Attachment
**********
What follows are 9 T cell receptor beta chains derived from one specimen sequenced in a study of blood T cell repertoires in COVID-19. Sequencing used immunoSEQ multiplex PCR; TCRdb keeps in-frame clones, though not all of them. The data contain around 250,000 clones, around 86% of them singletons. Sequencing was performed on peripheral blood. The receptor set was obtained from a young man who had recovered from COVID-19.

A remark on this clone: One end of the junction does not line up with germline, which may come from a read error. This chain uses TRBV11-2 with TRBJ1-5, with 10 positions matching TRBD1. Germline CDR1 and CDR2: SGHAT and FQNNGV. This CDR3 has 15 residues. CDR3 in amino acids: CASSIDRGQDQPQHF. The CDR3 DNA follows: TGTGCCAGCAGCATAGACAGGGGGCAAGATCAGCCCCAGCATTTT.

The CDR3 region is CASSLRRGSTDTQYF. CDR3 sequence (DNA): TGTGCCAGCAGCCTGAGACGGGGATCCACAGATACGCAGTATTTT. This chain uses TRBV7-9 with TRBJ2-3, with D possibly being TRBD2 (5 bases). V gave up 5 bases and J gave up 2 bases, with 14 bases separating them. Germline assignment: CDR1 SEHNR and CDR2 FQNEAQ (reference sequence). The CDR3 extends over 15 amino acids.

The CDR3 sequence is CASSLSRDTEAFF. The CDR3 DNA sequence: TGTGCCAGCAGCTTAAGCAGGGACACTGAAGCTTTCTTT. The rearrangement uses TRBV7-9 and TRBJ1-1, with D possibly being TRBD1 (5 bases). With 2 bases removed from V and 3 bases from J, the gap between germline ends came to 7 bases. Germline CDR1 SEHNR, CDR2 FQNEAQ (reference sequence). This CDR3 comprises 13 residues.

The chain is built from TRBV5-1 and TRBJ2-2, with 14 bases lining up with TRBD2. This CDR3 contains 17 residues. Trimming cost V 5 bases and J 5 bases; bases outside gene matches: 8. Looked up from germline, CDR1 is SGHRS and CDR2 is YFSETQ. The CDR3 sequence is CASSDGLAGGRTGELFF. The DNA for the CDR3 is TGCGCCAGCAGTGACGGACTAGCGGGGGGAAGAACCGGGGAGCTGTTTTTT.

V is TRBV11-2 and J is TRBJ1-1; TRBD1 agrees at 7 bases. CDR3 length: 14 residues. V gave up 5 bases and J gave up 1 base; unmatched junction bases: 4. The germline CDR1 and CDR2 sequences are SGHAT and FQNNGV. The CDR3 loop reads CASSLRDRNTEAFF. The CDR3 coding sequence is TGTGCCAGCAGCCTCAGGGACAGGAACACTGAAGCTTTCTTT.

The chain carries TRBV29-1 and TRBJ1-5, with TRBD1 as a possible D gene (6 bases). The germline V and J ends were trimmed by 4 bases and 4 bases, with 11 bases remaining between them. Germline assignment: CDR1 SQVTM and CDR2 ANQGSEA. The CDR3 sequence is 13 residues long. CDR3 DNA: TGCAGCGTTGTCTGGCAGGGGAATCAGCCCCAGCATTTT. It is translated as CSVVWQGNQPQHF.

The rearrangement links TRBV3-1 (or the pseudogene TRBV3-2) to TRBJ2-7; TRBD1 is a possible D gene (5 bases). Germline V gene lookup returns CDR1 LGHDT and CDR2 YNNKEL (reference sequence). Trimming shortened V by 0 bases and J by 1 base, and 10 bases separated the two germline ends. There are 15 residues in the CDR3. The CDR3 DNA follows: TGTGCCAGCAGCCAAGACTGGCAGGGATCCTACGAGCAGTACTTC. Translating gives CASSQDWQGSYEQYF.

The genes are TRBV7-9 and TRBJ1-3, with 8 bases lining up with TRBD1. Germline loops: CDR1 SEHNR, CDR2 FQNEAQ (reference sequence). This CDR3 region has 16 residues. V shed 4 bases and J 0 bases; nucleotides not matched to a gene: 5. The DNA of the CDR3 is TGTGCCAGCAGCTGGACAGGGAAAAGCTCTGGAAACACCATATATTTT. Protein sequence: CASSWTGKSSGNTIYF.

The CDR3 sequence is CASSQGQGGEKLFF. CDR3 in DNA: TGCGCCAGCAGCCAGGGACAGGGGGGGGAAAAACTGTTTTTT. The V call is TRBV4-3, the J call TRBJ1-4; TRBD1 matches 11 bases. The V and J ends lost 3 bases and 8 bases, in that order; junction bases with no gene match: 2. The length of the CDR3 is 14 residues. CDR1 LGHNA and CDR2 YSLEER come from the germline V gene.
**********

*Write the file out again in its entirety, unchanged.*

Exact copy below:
What follows are 9 T cell receptor beta chains derived from one specimen sequenced in a study of blood T cell repertoires in COVID-19. Sequencing used immunoSEQ multiplex PCR; TCRdb keeps in-frame clones, though not all of them. The data contain around 250,000 clones, around 86% of them singletons. Sequencing was performed on peripheral blood. The receptor set was obtained from a young man who had recovered from COVID-19.

A remark on this clone: One end of the junction does not line up with germline, which may come from a read error. This chain uses TRBV11-2 with TRBJ1-5, with 10 positions matching TRBD1. Germline CDR1 and CDR2: SGHAT and FQNNGV. This CDR3 has 15 residues. CDR3 in amino acids: CASSIDRGQDQPQHF. The CDR3 DNA follows: TGTGCCAGCAGCATAGACAGGGGGCAAGATCAGCCCCAGCATTTT.

The CDR3 region is CASSLRRGSTDTQYF. CDR3 sequence (DNA): TGTGCCAGCAGCCTGAGACGGGGATCCACAGATACGCAGTATTTT. This chain uses TRBV7-9 with TRBJ2-3, with D possibly being TRBD2 (5 bases). V gave up 5 bases and J gave up 2 bases, with 14 bases separating them. Germline assignment: CDR1 SEHNR and CDR2 FQNEAQ (reference sequence). The CDR3 extends over 15 amino acids.

The CDR3 sequence is CASSLSRDTEAFF. The CDR3 DNA sequence: TGTGCCAGCAGCTTAAGCAGGGACACTGAAGCTTTCTTT. The rearrangement uses TRBV7-9 and TRBJ1-1, with D possibly being TRBD1 (5 bases). With 2 bases removed from V and 3 bases from J, the gap between germline ends came to 7 bases. Germline CDR1 SEHNR, CDR2 FQNEAQ (reference sequence). This CDR3 comprises 13 residues.

The chain is built from TRBV5-1 and TRBJ2-2, with 14 bases lining up with TRBD2. This CDR3 contains 17 residues. Trimming cost V 5 bases and J 5 bases; bases outside gene matches: 8. Looked up from germline, CDR1 is SGHRS and CDR2 is YFSETQ. The CDR3 sequence is CASSDGLAGGRTGELFF. The DNA for the CDR3 is TGCGCCAGCAGTGACGGACTAGCGGGGGGAAGAACCGGGGAGCTGTTTTTT.

V is TRBV11-2 and J is TRBJ1-1; TRBD1 agrees at 7 bases. CDR3 length: 14 residues. V gave up 5 bases and J gave up 1 base; unmatched junction bases: 4. The germline CDR1 and CDR2 sequences are SGHAT and FQNNGV. The CDR3 loop reads CASSLRDRNTEAFF. The CDR3 coding sequence is TGTGCCAGCAGCCTCAGGGACAGGAACACTGAAGCTTTCTTT.

The chain carries TRBV29-1 and TRBJ1-5, with TRBD1 as a possible D gene (6 bases). The germline V and J ends were trimmed by 4 bases and 4 bases, with 11 bases remaining between them. Germline assignment: CDR1 SQVTM and CDR2 ANQGSEA. The CDR3 sequence is 13 residues long. CDR3 DNA: TGCAGCGTTGTCTGGCAGGGGAATCAGCCCCAGCATTTT. It is translated as CSVVWQGNQPQHF.

The rearrangement links TRBV3-1 (or the pseudogene TRBV3-2) to TRBJ2-7; TRBD1 is a possible D gene (5 bases). Germline V gene lookup returns CDR1 LGHDT and CDR2 YNNKEL (reference sequence). Trimming shortened V by 0 bases and J by 1 base, and 10 bases separated the two germline ends. There are 15 residues in the CDR3. The CDR3 DNA follows: TGTGCCAGCAGCCAAGACTGGCAGGGATCCTACGAGCAGTACTTC. Translating gives CASSQDWQGSYEQYF.

The genes are TRBV7-9 and TRBJ1-3, with 8 bases lining up with TRBD1. Germline loops: CDR1 SEHNR, CDR2 FQNEAQ (reference sequence). This CDR3 region has 16 residues. V shed 4 bases and J 0 bases; nucleotides not matched to a gene: 5. The DNA of the CDR3 is TGTGCCAGCAGCTGGACAGGGAAAAGCTCTGGAAACACCATATATTTT. Protein sequence: CASSWTGKSSGNTIYF.

The CDR3 sequence is CASSQGQGGEKLFF. CDR3 in DNA: TGCGCCAGCAGCCAGGGACAGGGGGGGGAAAAACTGTTTTTT. The V call is TRBV4-3, the J call TRBJ1-4; TRBD1 matches 11 bases. The V and J ends lost 3 bases and 8 bases, in that order; junction bases with no gene match: 2. The length of the CDR3 is 14 residues. CDR1 LGHNA and CDR2 YSLEER come from the germline V gene.